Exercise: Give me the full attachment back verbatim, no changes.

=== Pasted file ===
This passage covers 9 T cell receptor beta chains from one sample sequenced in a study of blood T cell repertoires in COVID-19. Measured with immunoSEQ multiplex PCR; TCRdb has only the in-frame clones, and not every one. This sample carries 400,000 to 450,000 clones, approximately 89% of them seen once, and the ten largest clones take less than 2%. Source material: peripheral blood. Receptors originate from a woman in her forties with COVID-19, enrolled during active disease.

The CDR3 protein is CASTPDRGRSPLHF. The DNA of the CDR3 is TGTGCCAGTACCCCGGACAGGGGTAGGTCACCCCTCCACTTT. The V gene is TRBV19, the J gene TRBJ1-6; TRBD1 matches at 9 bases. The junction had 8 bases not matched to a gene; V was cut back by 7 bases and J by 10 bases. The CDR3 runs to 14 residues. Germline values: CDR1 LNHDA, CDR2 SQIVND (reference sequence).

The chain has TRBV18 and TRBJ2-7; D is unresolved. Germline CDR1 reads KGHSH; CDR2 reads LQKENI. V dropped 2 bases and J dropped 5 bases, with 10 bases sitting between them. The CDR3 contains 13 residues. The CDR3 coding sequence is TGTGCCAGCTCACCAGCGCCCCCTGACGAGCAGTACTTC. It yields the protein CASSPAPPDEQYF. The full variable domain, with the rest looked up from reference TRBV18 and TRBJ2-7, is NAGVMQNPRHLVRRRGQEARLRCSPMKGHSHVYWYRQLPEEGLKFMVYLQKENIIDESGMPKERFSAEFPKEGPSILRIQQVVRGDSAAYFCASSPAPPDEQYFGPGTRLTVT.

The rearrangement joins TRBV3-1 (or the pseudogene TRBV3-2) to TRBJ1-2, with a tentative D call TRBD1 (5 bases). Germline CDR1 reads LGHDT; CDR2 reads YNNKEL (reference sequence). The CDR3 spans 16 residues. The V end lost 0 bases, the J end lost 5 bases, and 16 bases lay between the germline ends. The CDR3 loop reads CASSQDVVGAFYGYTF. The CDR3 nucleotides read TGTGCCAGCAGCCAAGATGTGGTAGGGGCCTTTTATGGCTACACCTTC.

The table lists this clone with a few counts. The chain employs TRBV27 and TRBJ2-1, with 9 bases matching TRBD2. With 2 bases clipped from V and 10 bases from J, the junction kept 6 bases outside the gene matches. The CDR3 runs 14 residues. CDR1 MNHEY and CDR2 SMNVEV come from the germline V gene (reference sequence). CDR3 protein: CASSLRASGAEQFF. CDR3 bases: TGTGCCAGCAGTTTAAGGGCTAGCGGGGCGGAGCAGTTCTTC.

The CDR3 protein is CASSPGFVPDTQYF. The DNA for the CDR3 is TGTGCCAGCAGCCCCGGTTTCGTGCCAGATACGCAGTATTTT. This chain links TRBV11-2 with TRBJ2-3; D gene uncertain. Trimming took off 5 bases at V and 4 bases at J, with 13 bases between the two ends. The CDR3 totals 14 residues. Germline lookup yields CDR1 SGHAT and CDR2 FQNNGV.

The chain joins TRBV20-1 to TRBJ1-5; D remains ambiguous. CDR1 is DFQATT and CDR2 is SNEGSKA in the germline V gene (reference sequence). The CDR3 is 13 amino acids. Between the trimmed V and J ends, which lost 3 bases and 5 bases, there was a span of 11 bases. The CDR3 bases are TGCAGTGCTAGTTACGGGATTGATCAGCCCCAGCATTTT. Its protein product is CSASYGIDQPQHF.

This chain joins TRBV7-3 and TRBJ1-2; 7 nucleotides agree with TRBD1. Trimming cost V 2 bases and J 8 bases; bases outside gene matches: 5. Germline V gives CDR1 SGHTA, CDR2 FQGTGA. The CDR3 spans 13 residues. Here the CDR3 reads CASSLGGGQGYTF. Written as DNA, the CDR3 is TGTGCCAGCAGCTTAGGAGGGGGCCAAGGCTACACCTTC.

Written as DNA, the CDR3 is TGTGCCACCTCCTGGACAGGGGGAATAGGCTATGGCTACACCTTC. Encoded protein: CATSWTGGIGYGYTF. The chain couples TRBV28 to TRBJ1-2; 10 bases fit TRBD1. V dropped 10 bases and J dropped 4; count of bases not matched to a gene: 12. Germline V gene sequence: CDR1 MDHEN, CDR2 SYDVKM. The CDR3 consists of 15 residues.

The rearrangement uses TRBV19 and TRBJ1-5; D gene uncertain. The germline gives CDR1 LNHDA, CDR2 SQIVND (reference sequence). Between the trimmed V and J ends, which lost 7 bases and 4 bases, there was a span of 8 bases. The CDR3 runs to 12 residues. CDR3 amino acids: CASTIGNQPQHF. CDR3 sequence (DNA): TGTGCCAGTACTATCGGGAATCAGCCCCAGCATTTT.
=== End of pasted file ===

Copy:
This passage covers 9 T cell receptor beta chains from one sample sequenced in a study of blood T cell repertoires in COVID-19. Measured with immunoSEQ multiplex PCR; TCRdb has only the in-frame clones, and not every one. This sample carries 400,000 to 450,000 clones, approximately 89% of them seen once, and the ten largest clones take less than 2%. Source material: peripheral blood. Receptors originate from a woman in her forties with COVID-19, enrolled during active disease.

The CDR3 protein is CASTPDRGRSPLHF. The DNA of the CDR3 is TGTGCCAGTACCCCGGACAGGGGTAGGTCACCCCTCCACTTT. The V gene is TRBV19, the J gene TRBJ1-6; TRBD1 matches at 9 bases. The junction had 8 bases not matched to a gene; V was cut back by 7 bases and J by 10 bases. The CDR3 runs to 14 residues. Germline values: CDR1 LNHDA, CDR2 SQIVND (reference sequence).

The chain has TRBV18 and TRBJ2-7; D is unresolved. Germline CDR1 reads KGHSH; CDR2 reads LQKENI. V dropped 2 bases and J dropped 5 bases, with 10 bases sitting between them. The CDR3 contains 13 residues. The CDR3 coding sequence is TGTGCCAGCTCACCAGCGCCCCCTGACGAGCAGTACTTC. It yields the protein CASSPAPPDEQYF. The full variable domain, with the rest looked up from reference TRBV18 and TRBJ2-7, is NAGVMQNPRHLVRRRGQEARLRCSPMKGHSHVYWYRQLPEEGLKFMVYLQKENIIDESGMPKERFSAEFPKEGPSILRIQQVVRGDSAAYFCASSPAPPDEQYFGPGTRLTVT.

The rearrangement joins TRBV3-1 (or the pseudogene TRBV3-2) to TRBJ1-2, with a tentative D call TRBD1 (5 bases). Germline CDR1 reads LGHDT; CDR2 reads YNNKEL (reference sequence). The CDR3 spans 16 residues. The V end lost 0 bases, the J end lost 5 bases, and 16 bases lay between the germline ends. The CDR3 loop reads CASSQDVVGAFYGYTF. The CDR3 nucleotides read TGTGCCAGCAGCCAAGATGTGGTAGGGGCCTTTTATGGCTACACCTTC.

The table lists this clone with a few counts. The chain employs TRBV27 and TRBJ2-1, with 9 bases matching TRBD2. With 2 bases clipped from V and 10 bases from J, the junction kept 6 bases outside the gene matches. The CDR3 runs 14 residues. CDR1 MNHEY and CDR2 SMNVEV come from the germline V gene (reference sequence). CDR3 protein: CASSLRASGAEQFF. CDR3 bases: TGTGCCAGCAGTTTAAGGGCTAGCGGGGCGGAGCAGTTCTTC.

The CDR3 protein is CASSPGFVPDTQYF. The DNA for the CDR3 is TGTGCCAGCAGCCCCGGTTTCGTGCCAGATACGCAGTATTTT. This chain links TRBV11-2 with TRBJ2-3; D gene uncertain. Trimming took off 5 bases at V and 4 bases at J, with 13 bases between the two ends. The CDR3 totals 14 residues. Germline lookup yields CDR1 SGHAT and CDR2 FQNNGV.

The chain joins TRBV20-1 to TRBJ1-5; D remains ambiguous. CDR1 is DFQATT and CDR2 is SNEGSKA in the germline V gene (reference sequence). The CDR3 is 13 amino acids. Between the trimmed V and J ends, which lost 3 bases and 5 bases, there was a span of 11 bases. The CDR3 bases are TGCAGTGCTAGTTACGGGATTGATCAGCCCCAGCATTTT. Its protein product is CSASYGIDQPQHF.

This chain joins TRBV7-3 and TRBJ1-2; 7 nucleotides agree with TRBD1. Trimming cost V 2 bases and J 8 bases; bases outside gene matches: 5. Germline V gives CDR1 SGHTA, CDR2 FQGTGA. The CDR3 spans 13 residues. Here the CDR3 reads CASSLGGGQGYTF. Written as DNA, the CDR3 is TGTGCCAGCAGCTTAGGAGGGGGCCAAGGCTACACCTTC.

Written as DNA, the CDR3 is TGTGCCACCTCCTGGACAGGGGGAATAGGCTATGGCTACACCTTC. Encoded protein: CATSWTGGIGYGYTF. The chain couples TRBV28 to TRBJ1-2; 10 bases fit TRBD1. V dropped 10 bases and J dropped 4; count of bases not matched to a gene: 12. Germline V gene sequence: CDR1 MDHEN, CDR2 SYDVKM. The CDR3 consists of 15 residues.

The rearrangement uses TRBV19 and TRBJ1-5; D gene uncertain. The germline gives CDR1 LNHDA, CDR2 SQIVND (reference sequence). Between the trimmed V and J ends, which lost 7 bases and 4 bases, there was a span of 8 bases. The CDR3 runs to 12 residues. CDR3 amino acids: CASTIGNQPQHF. CDR3 sequence (DNA): TGTGCCAGTACTATCGGGAATCAGCCCCAGCATTTT.